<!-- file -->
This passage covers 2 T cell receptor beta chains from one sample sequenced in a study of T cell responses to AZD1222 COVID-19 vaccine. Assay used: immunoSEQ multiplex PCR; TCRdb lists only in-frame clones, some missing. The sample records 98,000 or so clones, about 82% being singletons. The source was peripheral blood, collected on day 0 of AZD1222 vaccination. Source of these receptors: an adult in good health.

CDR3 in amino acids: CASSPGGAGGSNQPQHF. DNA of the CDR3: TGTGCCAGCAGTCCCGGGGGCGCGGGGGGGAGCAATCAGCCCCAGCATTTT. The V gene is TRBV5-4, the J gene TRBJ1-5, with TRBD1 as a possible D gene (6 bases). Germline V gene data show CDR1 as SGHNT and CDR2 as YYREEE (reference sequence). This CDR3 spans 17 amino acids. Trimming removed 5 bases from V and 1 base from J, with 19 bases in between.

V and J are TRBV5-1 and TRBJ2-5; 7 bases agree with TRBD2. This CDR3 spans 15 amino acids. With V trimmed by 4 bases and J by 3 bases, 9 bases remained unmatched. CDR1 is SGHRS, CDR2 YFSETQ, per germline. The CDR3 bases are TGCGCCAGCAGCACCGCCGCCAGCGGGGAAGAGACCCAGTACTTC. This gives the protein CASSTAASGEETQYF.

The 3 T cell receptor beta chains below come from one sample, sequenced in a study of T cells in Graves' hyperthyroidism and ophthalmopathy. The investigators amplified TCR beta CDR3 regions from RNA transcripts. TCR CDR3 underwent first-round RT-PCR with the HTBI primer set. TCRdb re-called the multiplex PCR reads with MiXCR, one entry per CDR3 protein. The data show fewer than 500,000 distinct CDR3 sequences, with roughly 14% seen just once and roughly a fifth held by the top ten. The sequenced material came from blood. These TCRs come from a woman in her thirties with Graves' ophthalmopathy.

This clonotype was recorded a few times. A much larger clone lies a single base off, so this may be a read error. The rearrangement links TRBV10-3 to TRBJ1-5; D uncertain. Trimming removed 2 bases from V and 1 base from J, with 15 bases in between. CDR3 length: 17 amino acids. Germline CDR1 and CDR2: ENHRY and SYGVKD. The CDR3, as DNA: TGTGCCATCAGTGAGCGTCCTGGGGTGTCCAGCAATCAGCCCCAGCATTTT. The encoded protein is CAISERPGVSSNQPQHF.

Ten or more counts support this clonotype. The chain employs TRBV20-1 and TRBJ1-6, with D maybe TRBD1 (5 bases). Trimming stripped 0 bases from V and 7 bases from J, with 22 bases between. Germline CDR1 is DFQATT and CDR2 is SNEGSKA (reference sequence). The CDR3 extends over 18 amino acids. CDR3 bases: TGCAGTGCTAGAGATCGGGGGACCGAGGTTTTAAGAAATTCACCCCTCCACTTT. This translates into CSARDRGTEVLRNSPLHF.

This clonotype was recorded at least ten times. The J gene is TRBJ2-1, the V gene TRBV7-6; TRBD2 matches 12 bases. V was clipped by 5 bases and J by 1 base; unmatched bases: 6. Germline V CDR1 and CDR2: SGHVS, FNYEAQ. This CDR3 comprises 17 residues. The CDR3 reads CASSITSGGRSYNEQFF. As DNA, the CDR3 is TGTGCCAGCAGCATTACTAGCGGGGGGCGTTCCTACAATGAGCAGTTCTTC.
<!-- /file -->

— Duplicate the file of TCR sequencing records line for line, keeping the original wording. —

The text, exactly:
This passage covers 2 T cell receptor beta chains from one sample sequenced in a study of T cell responses to AZD1222 COVID-19 vaccine. Assay used: immunoSEQ multiplex PCR; TCRdb lists only in-frame clones, some missing. The sample records 98,000 or so clones, about 82% being singletons. The source was peripheral blood, collected on day 0 of AZD1222 vaccination. Source of these receptors: an adult in good health.

CDR3 in amino acids: CASSPGGAGGSNQPQHF. DNA of the CDR3: TGTGCCAGCAGTCCCGGGGGCGCGGGGGGGAGCAATCAGCCCCAGCATTTT. The V gene is TRBV5-4, the J gene TRBJ1-5, with TRBD1 as a possible D gene (6 bases). Germline V gene data show CDR1 as SGHNT and CDR2 as YYREEE (reference sequence). This CDR3 spans 17 amino acids. Trimming removed 5 bases from V and 1 base from J, with 19 bases in between.

V and J are TRBV5-1 and TRBJ2-5; 7 bases agree with TRBD2. This CDR3 spans 15 amino acids. With V trimmed by 4 bases and J by 3 bases, 9 bases remained unmatched. CDR1 is SGHRS, CDR2 YFSETQ, per germline. The CDR3 bases are TGCGCCAGCAGCACCGCCGCCAGCGGGGAAGAGACCCAGTACTTC. This gives the protein CASSTAASGEETQYF.

The 3 T cell receptor beta chains below come from one sample, sequenced in a study of T cells in Graves' hyperthyroidism and ophthalmopathy. The investigators amplified TCR beta CDR3 regions from RNA transcripts. TCR CDR3 underwent first-round RT-PCR with the HTBI primer set. TCRdb re-called the multiplex PCR reads with MiXCR, one entry per CDR3 protein. The data show fewer than 500,000 distinct CDR3 sequences, with roughly 14% seen just once and roughly a fifth held by the top ten. The sequenced material came from blood. These TCRs come from a woman in her thirties with Graves' ophthalmopathy.

This clonotype was recorded a few times. A much larger clone lies a single base off, so this may be a read error. The rearrangement links TRBV10-3 to TRBJ1-5; D uncertain. Trimming removed 2 bases from V and 1 base from J, with 15 bases in between. CDR3 length: 17 amino acids. Germline CDR1 and CDR2: ENHRY and SYGVKD. The CDR3, as DNA: TGTGCCATCAGTGAGCGTCCTGGGGTGTCCAGCAATCAGCCCCAGCATTTT. The encoded protein is CAISERPGVSSNQPQHF.

Ten or more counts support this clonotype. The chain employs TRBV20-1 and TRBJ1-6, with D maybe TRBD1 (5 bases). Trimming stripped 0 bases from V and 7 bases from J, with 22 bases between. Germline CDR1 is DFQATT and CDR2 is SNEGSKA (reference sequence). The CDR3 extends over 18 amino acids. CDR3 bases: TGCAGTGCTAGAGATCGGGGGACCGAGGTTTTAAGAAATTCACCCCTCCACTTT. This translates into CSARDRGTEVLRNSPLHF.

This clonotype was recorded at least ten times. The J gene is TRBJ2-1, the V gene TRBV7-6; TRBD2 matches 12 bases. V was clipped by 5 bases and J by 1 base; unmatched bases: 6. Germline V CDR1 and CDR2: SGHVS, FNYEAQ. This CDR3 comprises 17 residues. The CDR3 reads CASSITSGGRSYNEQFF. As DNA, the CDR3 is TGTGCCAGCAGCATTACTAGCGGGGGGCGTTCCTACAATGAGCAGTTCTTC.